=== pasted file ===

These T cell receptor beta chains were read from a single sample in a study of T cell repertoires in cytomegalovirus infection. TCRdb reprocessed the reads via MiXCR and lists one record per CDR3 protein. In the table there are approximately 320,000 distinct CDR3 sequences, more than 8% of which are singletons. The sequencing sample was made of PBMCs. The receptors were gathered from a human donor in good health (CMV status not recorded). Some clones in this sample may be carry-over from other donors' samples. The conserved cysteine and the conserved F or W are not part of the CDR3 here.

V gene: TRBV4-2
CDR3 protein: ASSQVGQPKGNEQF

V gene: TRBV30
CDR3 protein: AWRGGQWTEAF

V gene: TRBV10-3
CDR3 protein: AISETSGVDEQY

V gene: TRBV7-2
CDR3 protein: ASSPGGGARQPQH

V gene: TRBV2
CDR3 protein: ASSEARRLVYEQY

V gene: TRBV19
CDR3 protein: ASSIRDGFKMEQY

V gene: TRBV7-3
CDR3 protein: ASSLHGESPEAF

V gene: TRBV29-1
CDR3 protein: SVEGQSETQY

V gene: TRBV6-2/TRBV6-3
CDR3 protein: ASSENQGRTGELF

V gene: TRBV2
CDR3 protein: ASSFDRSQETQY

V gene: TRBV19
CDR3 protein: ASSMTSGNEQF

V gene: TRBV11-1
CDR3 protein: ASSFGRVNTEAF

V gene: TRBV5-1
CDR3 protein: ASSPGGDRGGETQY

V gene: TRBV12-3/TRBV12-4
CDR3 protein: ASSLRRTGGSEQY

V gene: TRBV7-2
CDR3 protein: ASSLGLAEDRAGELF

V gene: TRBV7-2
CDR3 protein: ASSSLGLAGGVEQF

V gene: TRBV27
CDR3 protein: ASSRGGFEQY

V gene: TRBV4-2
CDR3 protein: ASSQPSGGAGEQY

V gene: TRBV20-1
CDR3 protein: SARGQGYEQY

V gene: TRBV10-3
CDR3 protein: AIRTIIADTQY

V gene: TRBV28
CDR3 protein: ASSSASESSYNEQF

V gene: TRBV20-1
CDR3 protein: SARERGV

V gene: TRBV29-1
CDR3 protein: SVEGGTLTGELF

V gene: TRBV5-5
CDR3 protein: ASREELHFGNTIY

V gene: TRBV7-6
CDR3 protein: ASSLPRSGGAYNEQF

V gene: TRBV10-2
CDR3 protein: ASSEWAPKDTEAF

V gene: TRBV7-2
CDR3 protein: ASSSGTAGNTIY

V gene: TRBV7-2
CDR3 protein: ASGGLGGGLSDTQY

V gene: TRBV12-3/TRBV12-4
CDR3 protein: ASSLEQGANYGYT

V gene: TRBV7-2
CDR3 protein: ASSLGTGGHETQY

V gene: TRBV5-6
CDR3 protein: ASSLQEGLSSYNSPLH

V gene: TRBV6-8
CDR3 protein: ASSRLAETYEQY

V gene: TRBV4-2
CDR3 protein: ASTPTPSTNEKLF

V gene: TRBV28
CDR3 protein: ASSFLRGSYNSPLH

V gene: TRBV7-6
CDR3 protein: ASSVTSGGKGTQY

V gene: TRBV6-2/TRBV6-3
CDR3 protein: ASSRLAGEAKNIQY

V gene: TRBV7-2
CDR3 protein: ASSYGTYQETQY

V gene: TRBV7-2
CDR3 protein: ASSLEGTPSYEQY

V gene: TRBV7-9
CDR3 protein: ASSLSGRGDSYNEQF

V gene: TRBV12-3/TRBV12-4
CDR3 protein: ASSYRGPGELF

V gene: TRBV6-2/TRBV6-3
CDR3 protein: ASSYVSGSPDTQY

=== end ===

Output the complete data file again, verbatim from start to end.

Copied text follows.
These T cell receptor beta chains were read from a single sample in a study of T cell repertoires in cytomegalovirus infection. TCRdb reprocessed the reads via MiXCR and lists one record per CDR3 protein. In the table there are approximately 320,000 distinct CDR3 sequences, more than 8% of which are singletons. The sequencing sample was made of PBMCs. The receptors were gathered from a human donor in good health (CMV status not recorded). Some clones in this sample may be carry-over from other donors' samples. The conserved cysteine and the conserved F or W are not part of the CDR3 here.

V gene: TRBV4-2
CDR3 protein: ASSQVGQPKGNEQF

V gene: TRBV30
CDR3 protein: AWRGGQWTEAF

V gene: TRBV10-3
CDR3 protein: AISETSGVDEQY

V gene: TRBV7-2
CDR3 protein: ASSPGGGARQPQH

V gene: TRBV2
CDR3 protein: ASSEARRLVYEQY

V gene: TRBV19
CDR3 protein: ASSIRDGFKMEQY

V gene: TRBV7-3
CDR3 protein: ASSLHGESPEAF

V gene: TRBV29-1
CDR3 protein: SVEGQSETQY

V gene: TRBV6-2/TRBV6-3
CDR3 protein: ASSENQGRTGELF

V gene: TRBV2
CDR3 protein: ASSFDRSQETQY

V gene: TRBV19
CDR3 protein: ASSMTSGNEQF

V gene: TRBV11-1
CDR3 protein: ASSFGRVNTEAF

V gene: TRBV5-1
CDR3 protein: ASSPGGDRGGETQY

V gene: TRBV12-3/TRBV12-4
CDR3 protein: ASSLRRTGGSEQY

V gene: TRBV7-2
CDR3 protein: ASSLGLAEDRAGELF

V gene: TRBV7-2
CDR3 protein: ASSSLGLAGGVEQF

V gene: TRBV27
CDR3 protein: ASSRGGFEQY

V gene: TRBV4-2
CDR3 protein: ASSQPSGGAGEQY

V gene: TRBV20-1
CDR3 protein: SARGQGYEQY

V gene: TRBV10-3
CDR3 protein: AIRTIIADTQY

V gene: TRBV28
CDR3 protein: ASSSASESSYNEQF

V gene: TRBV20-1
CDR3 protein: SARERGV

V gene: TRBV29-1
CDR3 protein: SVEGGTLTGELF

V gene: TRBV5-5
CDR3 protein: ASREELHFGNTIY

V gene: TRBV7-6
CDR3 protein: ASSLPRSGGAYNEQF

V gene: TRBV10-2
CDR3 protein: ASSEWAPKDTEAF

V gene: TRBV7-2
CDR3 protein: ASSSGTAGNTIY

V gene: TRBV7-2
CDR3 protein: ASGGLGGGLSDTQY

V gene: TRBV12-3/TRBV12-4
CDR3 protein: ASSLEQGANYGYT

V gene: TRBV7-2
CDR3 protein: ASSLGTGGHETQY

V gene: TRBV5-6
CDR3 protein: ASSLQEGLSSYNSPLH

V gene: TRBV6-8
CDR3 protein: ASSRLAETYEQY

V gene: TRBV4-2
CDR3 protein: ASTPTPSTNEKLF

V gene: TRBV28
CDR3 protein: ASSFLRGSYNSPLH

V gene: TRBV7-6
CDR3 protein: ASSVTSGGKGTQY

V gene: TRBV6-2/TRBV6-3
CDR3 protein: ASSRLAGEAKNIQY

V gene: TRBV7-2
CDR3 protein: ASSYGTYQETQY

V gene: TRBV7-2
CDR3 protein: ASSLEGTPSYEQY

V gene: TRBV7-9
CDR3 protein: ASSLSGRGDSYNEQF

V gene: TRBV12-3/TRBV12-4
CDR3 protein: ASSYRGPGELF

V gene: TRBV6-2/TRBV6-3
CDR3 protein: ASSYVSGSPDTQY